Michigan Sugar Beet Harvest, 1944

Michigan POW Work Camp, 1944

Poem by Mary Buchinger


November ninth,
four inches fresh snow — I’ll never forget
the white against the black.
It was a bad fall, awful late for harvesting.
Things were tense,
the beets, black, rotting,
then the snow.

They kept the men at the fairgrounds,
next to the sugar factory, barbed wire all around.
Army truck drove up our long lane at home,
twenty-five P.O.W.s piled out and one puny U.S. soldier 
holding a little pistol. He didn’t speak a word of German, 
shivered in his thin wool duffel.

The old soldiers, family men in their 40s and 50s, 
talked with Dad. Different dialects, but they understood 
each other, told where they were from, what they did 
before the war. The young ones, just a couple years older 
than me, were mean, high and mighty — Nazis, 
wouldn’t look at us, wouldn’t say a word.

My mother fixed potatoes and sauerkraut, 
huge chunks of homemade sausage. 
They could’ve made trouble for us — 
it was late to get those beets in. 
There were two brothers down the road, the Weisses — 
one fed the men well and got good work; 
the other, just a bucket of warm water, 
always regretted it.

Those beets had to get to the factory. 
Already lifted, winnowed into rows, 
they had to be knocked together hard, by hand, to get the dirt off, 
then each one topped with a topper — sharp, like a machete.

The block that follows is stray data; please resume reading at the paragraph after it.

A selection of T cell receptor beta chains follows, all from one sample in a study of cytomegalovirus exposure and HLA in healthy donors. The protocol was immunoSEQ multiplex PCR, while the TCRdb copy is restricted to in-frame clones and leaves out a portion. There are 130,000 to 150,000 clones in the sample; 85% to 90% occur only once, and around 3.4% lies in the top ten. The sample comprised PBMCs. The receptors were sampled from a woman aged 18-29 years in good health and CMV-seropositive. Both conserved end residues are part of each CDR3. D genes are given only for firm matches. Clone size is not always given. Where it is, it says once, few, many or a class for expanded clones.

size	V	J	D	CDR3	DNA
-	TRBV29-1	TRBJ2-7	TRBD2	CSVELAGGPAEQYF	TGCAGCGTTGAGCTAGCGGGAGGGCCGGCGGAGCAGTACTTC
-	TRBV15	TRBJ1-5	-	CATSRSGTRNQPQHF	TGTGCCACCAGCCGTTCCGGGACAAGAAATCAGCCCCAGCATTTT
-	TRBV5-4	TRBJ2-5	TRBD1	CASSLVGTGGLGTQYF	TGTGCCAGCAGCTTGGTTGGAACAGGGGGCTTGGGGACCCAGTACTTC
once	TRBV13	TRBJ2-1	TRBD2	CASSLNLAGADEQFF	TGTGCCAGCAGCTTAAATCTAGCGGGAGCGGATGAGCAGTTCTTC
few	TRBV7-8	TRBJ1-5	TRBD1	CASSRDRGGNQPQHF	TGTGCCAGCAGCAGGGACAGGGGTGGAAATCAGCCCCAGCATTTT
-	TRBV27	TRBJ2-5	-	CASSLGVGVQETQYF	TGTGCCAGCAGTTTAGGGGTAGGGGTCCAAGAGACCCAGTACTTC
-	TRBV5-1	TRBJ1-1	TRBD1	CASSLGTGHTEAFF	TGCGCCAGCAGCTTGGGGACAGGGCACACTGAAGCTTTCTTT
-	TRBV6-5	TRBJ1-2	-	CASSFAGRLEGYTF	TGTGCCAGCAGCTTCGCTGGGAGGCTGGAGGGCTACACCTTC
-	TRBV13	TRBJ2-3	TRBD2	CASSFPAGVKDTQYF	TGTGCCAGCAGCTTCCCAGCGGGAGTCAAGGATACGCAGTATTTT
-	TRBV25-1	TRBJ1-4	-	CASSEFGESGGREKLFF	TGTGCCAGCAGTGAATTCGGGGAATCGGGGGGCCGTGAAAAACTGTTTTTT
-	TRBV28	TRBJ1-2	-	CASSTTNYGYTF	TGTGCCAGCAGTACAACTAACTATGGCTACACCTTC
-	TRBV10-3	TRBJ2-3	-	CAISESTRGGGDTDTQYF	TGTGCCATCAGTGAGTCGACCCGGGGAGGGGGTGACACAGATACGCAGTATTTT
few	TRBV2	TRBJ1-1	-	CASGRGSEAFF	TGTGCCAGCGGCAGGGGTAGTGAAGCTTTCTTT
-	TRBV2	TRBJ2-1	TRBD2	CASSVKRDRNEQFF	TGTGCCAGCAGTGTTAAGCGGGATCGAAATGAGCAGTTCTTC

I was seventeen, worked beside them; snow falling on us all.


Michigan POW Work Camp, 1944

The 2016 Charter Oak Award for Best Historical
FIRST PLACE

We are pleased to announce this piece as the First Place winner for the 2016 Charter Oak Award for Best Historical, honoring the independent press’ best writing on themes of historical people, places, events, objects, or ideas. The winners are selected by an external panel that judges all pieces blindly and selects the full list of 12 finalists from hundreds of entries. Alternating Current does not determine the final outcome for the judging; the external judges’ decisions are final.


Mary Buchinger is the author of two collections of poetry, Aerialist and Roomful of Sparrows. Her poems have appeared in AGNI, Gargoyle, Nimrod, Salamander, Slice Magazine, The Cortland Review, The Massachusetts Review, as well as in journals in Canada, England, Ireland, France, The Netherlands, and elsewhere. She was invited to read at the Library of Congress and in The Netherlands, and received the Daniel Varoujan and Firman Houghton Awards, multiple Pushcart Prize and Best of the Net nominations, a Norton Island Residency, and the Charter Oak Award for Best Historical. Originally from Michigan, where she grew up on a small family farm, she was a Peace Corps volunteer in Ecuador and earned a doctorate in applied linguistics from Boston University. Currently, Mary is Co-President of the New England Poetry Club and Professor of English and Communication Studies at MCPHS University in Boston, Massachusetts; she lives in Cambridge with her husband, two sons, dog, and two cats. You can find her at her website.


Originally published on 1/28/16.

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